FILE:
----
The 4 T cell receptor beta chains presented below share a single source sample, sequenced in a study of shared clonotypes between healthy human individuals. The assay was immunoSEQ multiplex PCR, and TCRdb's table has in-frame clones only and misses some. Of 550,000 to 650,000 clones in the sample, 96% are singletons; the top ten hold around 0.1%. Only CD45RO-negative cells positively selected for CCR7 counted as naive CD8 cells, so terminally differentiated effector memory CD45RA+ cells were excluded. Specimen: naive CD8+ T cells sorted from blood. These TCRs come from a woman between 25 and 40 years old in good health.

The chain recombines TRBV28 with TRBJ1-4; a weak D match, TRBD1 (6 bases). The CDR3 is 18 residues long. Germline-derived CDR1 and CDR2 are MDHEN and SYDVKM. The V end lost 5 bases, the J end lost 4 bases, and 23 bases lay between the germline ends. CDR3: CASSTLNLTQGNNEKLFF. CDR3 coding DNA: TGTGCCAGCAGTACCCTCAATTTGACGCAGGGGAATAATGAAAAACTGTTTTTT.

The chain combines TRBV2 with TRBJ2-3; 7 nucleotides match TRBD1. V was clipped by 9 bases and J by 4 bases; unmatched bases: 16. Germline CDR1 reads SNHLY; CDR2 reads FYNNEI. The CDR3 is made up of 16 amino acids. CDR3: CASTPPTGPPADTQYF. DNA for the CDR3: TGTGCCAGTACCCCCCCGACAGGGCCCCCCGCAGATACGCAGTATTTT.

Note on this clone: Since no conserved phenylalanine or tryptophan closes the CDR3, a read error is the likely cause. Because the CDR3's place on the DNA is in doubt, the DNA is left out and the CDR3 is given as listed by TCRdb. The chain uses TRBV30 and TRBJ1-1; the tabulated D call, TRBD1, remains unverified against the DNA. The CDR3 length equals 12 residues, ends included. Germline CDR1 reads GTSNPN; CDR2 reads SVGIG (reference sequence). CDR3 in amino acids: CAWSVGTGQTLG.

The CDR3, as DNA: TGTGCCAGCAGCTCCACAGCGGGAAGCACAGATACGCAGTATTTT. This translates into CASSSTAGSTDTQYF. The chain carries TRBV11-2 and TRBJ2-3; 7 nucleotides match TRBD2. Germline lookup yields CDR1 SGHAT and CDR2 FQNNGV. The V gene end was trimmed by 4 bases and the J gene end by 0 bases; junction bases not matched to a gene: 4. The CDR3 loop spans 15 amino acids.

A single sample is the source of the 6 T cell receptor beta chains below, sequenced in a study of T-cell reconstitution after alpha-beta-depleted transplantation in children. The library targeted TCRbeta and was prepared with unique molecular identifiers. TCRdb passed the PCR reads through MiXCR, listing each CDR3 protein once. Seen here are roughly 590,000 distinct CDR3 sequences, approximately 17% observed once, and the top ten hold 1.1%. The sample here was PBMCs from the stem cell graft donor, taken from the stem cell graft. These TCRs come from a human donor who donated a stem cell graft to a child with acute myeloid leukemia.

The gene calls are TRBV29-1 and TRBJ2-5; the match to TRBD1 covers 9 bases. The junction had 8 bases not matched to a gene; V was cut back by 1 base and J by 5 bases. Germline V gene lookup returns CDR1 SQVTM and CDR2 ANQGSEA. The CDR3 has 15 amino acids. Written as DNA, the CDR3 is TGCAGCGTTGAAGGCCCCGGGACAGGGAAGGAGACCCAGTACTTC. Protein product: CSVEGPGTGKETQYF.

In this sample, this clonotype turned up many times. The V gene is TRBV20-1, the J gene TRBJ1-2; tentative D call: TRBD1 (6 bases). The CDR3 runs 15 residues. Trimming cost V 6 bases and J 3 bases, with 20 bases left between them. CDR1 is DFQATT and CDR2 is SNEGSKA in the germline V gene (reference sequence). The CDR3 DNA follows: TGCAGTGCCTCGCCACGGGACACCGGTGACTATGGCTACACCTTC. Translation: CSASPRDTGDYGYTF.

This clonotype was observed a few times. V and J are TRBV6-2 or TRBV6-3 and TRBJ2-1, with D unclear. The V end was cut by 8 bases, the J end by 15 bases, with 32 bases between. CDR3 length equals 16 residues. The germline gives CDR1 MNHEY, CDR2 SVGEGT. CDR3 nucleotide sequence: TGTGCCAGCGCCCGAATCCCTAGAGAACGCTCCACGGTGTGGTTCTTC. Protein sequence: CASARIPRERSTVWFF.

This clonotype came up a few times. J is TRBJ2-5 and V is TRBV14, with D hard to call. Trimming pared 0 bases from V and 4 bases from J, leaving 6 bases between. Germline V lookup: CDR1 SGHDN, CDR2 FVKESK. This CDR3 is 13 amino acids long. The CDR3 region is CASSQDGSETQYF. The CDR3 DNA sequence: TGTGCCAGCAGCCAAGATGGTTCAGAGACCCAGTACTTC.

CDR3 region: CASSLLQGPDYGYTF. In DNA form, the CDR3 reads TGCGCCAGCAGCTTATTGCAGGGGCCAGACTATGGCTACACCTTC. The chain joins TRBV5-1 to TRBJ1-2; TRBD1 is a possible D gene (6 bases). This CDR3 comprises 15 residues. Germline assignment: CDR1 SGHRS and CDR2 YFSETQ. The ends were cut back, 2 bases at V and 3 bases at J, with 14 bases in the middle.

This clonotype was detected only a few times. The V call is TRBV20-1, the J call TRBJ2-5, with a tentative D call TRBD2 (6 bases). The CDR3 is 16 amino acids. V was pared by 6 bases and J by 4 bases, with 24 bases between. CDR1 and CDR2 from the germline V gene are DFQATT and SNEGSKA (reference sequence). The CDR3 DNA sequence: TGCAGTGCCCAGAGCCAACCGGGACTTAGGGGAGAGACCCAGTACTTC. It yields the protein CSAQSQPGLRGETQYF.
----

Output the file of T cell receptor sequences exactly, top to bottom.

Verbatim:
The 4 T cell receptor beta chains presented below share a single source sample, sequenced in a study of shared clonotypes between healthy human individuals. The assay was immunoSEQ multiplex PCR, and TCRdb's table has in-frame clones only and misses some. Of 550,000 to 650,000 clones in the sample, 96% are singletons; the top ten hold around 0.1%. Only CD45RO-negative cells positively selected for CCR7 counted as naive CD8 cells, so terminally differentiated effector memory CD45RA+ cells were excluded. Specimen: naive CD8+ T cells sorted from blood. These TCRs come from a woman between 25 and 40 years old in good health.

The chain recombines TRBV28 with TRBJ1-4; a weak D match, TRBD1 (6 bases). The CDR3 is 18 residues long. Germline-derived CDR1 and CDR2 are MDHEN and SYDVKM. The V end lost 5 bases, the J end lost 4 bases, and 23 bases lay between the germline ends. CDR3: CASSTLNLTQGNNEKLFF. CDR3 coding DNA: TGTGCCAGCAGTACCCTCAATTTGACGCAGGGGAATAATGAAAAACTGTTTTTT.

The chain combines TRBV2 with TRBJ2-3; 7 nucleotides match TRBD1. V was clipped by 9 bases and J by 4 bases; unmatched bases: 16. Germline CDR1 reads SNHLY; CDR2 reads FYNNEI. The CDR3 is made up of 16 amino acids. CDR3: CASTPPTGPPADTQYF. DNA for the CDR3: TGTGCCAGTACCCCCCCGACAGGGCCCCCCGCAGATACGCAGTATTTT.

Note on this clone: Since no conserved phenylalanine or tryptophan closes the CDR3, a read error is the likely cause. Because the CDR3's place on the DNA is in doubt, the DNA is left out and the CDR3 is given as listed by TCRdb. The chain uses TRBV30 and TRBJ1-1; the tabulated D call, TRBD1, remains unverified against the DNA. The CDR3 length equals 12 residues, ends included. Germline CDR1 reads GTSNPN; CDR2 reads SVGIG (reference sequence). CDR3 in amino acids: CAWSVGTGQTLG.

The CDR3, as DNA: TGTGCCAGCAGCTCCACAGCGGGAAGCACAGATACGCAGTATTTT. This translates into CASSSTAGSTDTQYF. The chain carries TRBV11-2 and TRBJ2-3; 7 nucleotides match TRBD2. Germline lookup yields CDR1 SGHAT and CDR2 FQNNGV. The V gene end was trimmed by 4 bases and the J gene end by 0 bases; junction bases not matched to a gene: 4. The CDR3 loop spans 15 amino acids.

A single sample is the source of the 6 T cell receptor beta chains below, sequenced in a study of T-cell reconstitution after alpha-beta-depleted transplantation in children. The library targeted TCRbeta and was prepared with unique molecular identifiers. TCRdb passed the PCR reads through MiXCR, listing each CDR3 protein once. Seen here are roughly 590,000 distinct CDR3 sequences, approximately 17% observed once, and the top ten hold 1.1%. The sample here was PBMCs from the stem cell graft donor, taken from the stem cell graft. These TCRs come from a human donor who donated a stem cell graft to a child with acute myeloid leukemia.

The gene calls are TRBV29-1 and TRBJ2-5; the match to TRBD1 covers 9 bases. The junction had 8 bases not matched to a gene; V was cut back by 1 base and J by 5 bases. Germline V gene lookup returns CDR1 SQVTM and CDR2 ANQGSEA. The CDR3 has 15 amino acids. Written as DNA, the CDR3 is TGCAGCGTTGAAGGCCCCGGGACAGGGAAGGAGACCCAGTACTTC. Protein product: CSVEGPGTGKETQYF.

In this sample, this clonotype turned up many times. The V gene is TRBV20-1, the J gene TRBJ1-2; tentative D call: TRBD1 (6 bases). The CDR3 runs 15 residues. Trimming cost V 6 bases and J 3 bases, with 20 bases left between them. CDR1 is DFQATT and CDR2 is SNEGSKA in the germline V gene (reference sequence). The CDR3 DNA follows: TGCAGTGCCTCGCCACGGGACACCGGTGACTATGGCTACACCTTC. Translation: CSASPRDTGDYGYTF.

This clonotype was observed a few times. V and J are TRBV6-2 or TRBV6-3 and TRBJ2-1, with D unclear. The V end was cut by 8 bases, the J end by 15 bases, with 32 bases between. CDR3 length equals 16 residues. The germline gives CDR1 MNHEY, CDR2 SVGEGT. CDR3 nucleotide sequence: TGTGCCAGCGCCCGAATCCCTAGAGAACGCTCCACGGTGTGGTTCTTC. Protein sequence: CASARIPRERSTVWFF.

This clonotype came up a few times. J is TRBJ2-5 and V is TRBV14, with D hard to call. Trimming pared 0 bases from V and 4 bases from J, leaving 6 bases between. Germline V lookup: CDR1 SGHDN, CDR2 FVKESK. This CDR3 is 13 amino acids long. The CDR3 region is CASSQDGSETQYF. The CDR3 DNA sequence: TGTGCCAGCAGCCAAGATGGTTCAGAGACCCAGTACTTC.

CDR3 region: CASSLLQGPDYGYTF. In DNA form, the CDR3 reads TGCGCCAGCAGCTTATTGCAGGGGCCAGACTATGGCTACACCTTC. The chain joins TRBV5-1 to TRBJ1-2; TRBD1 is a possible D gene (6 bases). This CDR3 comprises 15 residues. Germline assignment: CDR1 SGHRS and CDR2 YFSETQ. The ends were cut back, 2 bases at V and 3 bases at J, with 14 bases in the middle.

This clonotype was detected only a few times. The V call is TRBV20-1, the J call TRBJ2-5, with a tentative D call TRBD2 (6 bases). The CDR3 is 16 amino acids. V was pared by 6 bases and J by 4 bases, with 24 bases between. CDR1 and CDR2 from the germline V gene are DFQATT and SNEGSKA (reference sequence). The CDR3 DNA sequence: TGCAGTGCCCAGAGCCAACCGGGACTTAGGGGAGAGACCCAGTACTTC. It yields the protein CSAQSQPGLRGETQYF.